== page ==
How Millennials are Changing the Face of Marketing

Published by MBA Skool Team, Published on December 11, 2014

They are confident, self-directed and free spirited. They value transparency and social consciousness. For them pictures speak louder than words. They have a widely recognized affinity for technology. They are the MILLENNIALS – the individuals who fall in the age bracket of 18-35. This generation has now become an omnipresent clique. Millennials are more in headcount than baby-boomers and will soon outnumber them by a sizeable difference. This generation, of people who are brimming with positive energy, is now becoming the next wave of dominant consumers; the face of tomorrow. Their headstrong expectations have revamped the way consumer marketing is performed, taking it to an entirely new level.

It wasn’t long back when marketing used to be synonymous with printed publications, T.V. advertisements and word of mouth marketing. However, things unheard of during the days of baby-boomers have now become a universal truth. Now, Millennials interact with the brands at more personal and emotional level. A relationship is fostered by the millennial consumer with brands and products he associates himself with. Companies are now aware that unhappy consumers can create a negative buzz for a product which could result in serious damage to the company’s reputation (as in the case of KFC’s tsunami ad). On the flipside, a positive response towards a product could help the company win accolades and create a niche for itself in the market. Flipkart’s success story can be attributed to none but the millennials and their trendsetting behavior.

Image Courtesy:, Stuart Miles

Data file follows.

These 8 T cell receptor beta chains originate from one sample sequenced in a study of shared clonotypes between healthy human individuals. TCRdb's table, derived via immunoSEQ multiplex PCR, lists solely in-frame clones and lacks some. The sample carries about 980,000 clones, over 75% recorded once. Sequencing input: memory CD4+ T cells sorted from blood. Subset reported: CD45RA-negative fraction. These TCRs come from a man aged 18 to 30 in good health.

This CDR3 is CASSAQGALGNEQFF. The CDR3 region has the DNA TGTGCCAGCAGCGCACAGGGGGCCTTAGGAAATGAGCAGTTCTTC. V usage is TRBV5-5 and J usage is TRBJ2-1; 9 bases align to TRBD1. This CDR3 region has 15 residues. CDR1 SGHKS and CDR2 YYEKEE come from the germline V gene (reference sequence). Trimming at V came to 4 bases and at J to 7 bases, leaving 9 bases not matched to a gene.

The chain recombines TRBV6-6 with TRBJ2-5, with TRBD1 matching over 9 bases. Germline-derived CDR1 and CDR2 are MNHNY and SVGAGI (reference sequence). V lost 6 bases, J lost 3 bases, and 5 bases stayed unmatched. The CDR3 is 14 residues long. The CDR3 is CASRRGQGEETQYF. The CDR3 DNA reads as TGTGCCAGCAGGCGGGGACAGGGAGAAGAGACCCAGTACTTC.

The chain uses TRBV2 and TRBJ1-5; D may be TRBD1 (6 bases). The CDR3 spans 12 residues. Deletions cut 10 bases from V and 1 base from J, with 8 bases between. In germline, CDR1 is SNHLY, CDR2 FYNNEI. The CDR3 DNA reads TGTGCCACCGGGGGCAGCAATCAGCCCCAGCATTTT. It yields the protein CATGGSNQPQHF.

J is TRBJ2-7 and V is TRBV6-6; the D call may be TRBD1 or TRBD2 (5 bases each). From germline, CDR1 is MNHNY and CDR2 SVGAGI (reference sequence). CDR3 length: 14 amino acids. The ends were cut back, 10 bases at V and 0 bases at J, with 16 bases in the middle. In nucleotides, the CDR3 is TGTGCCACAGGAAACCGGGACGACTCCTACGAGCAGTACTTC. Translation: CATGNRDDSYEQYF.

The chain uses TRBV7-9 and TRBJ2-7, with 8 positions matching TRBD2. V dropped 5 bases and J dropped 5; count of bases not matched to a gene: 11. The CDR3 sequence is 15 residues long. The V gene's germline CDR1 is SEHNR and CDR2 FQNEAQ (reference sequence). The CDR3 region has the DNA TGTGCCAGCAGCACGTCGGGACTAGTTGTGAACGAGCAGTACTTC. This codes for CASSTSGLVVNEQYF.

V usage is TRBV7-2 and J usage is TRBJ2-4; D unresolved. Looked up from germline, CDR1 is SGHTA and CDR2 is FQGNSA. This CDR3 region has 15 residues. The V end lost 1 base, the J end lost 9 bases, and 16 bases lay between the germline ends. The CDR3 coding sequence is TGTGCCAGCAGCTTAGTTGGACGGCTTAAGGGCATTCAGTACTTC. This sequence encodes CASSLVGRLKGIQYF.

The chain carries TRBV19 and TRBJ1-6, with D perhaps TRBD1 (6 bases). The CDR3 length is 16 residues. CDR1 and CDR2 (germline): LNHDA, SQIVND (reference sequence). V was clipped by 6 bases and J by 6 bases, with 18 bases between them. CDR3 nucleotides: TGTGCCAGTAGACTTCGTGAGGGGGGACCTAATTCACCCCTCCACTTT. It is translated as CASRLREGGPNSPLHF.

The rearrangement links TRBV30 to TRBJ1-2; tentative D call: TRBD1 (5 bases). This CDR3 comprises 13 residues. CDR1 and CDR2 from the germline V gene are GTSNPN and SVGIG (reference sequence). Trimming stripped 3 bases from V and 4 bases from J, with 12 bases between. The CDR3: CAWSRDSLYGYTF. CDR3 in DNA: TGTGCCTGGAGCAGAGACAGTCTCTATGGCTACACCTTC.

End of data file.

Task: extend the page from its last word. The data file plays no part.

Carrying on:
Gone are the days when marketers had to wait for months to gauge the consumer response. Social media has come to rescue these large corporations by turning real time feedbacks, comments and views, from the consumers itself, into a reality. This tech savvy generation is using social media platforms like never before, to reach out to their trusted brands. According to a study, 51 percent millennials make their purchase decisions based on social influence whereas 55 percent share their experiences online. And the brands are all up for making hay while the sun shines. As a result, marketing has become a bidirectional process with consumers and marketers interacting online to get the best out of each other. Online presence, to continuously engage with the consumer, has become imperative for a brand to succeed in the current scenario.

This generation is blessed with relatively shorter attention spans, thanks to their astounding multitasking abilities. Millennials live in an ultra-connected world where everything is but a click away, giving rise to an unprecedented need to hasten and charge up all processes. Rapid mushrooming of QSR’s (quick service restaurants) like Mc. Donald’s, KFC, Café Coffee Day etc. only reinforces this point. Soaring need for celerity has also lead to burgeoning of ecommerce websites, which are a quick and convenient alternative to the conventional shopping expeditions to the local markets. This phenomenon has not only endorsed social media advertisements but has also made the delivery of information crisp and succinct.

For today’s self-expressive, individualistic and pragmatic consumers, brands bring a sense of prestige and identity. Generation Y places high value on customization and personalization i.e. they embrace brands that embrace them. Dell and Nike, the two brands that stand out in this domain, leveraged the opportunity by providing mass customization to their patrons and are reaping benefits. The consumption pattern of the millennials also suggests that they take a keen interest in gaining information on what they associate themselves with. So, instead of focusing on cost cutting measures, the companies should shift the muzzles of their canons to target better technology, higher sustainability and creating differentiating factors over other brands.

All eyes are on this cohort. Everybody wants to speak their language and realign their strategies to suit Generation Y. One can’t afford to turn a blind eye to this section, their needs and the marketing requirements to satisfy those needs. This segment presents an irresistible opportunity that has been grabbed by the likes of Wildcraft and Facebook who cater to the personalization requirements of young, energetic and self-directed millennials. In such a scenario, only the ability to adapt and respond will define the success of a brand.


This article has been authored by Shailesh Bansal & Rijuta Bindlish from TAPMI


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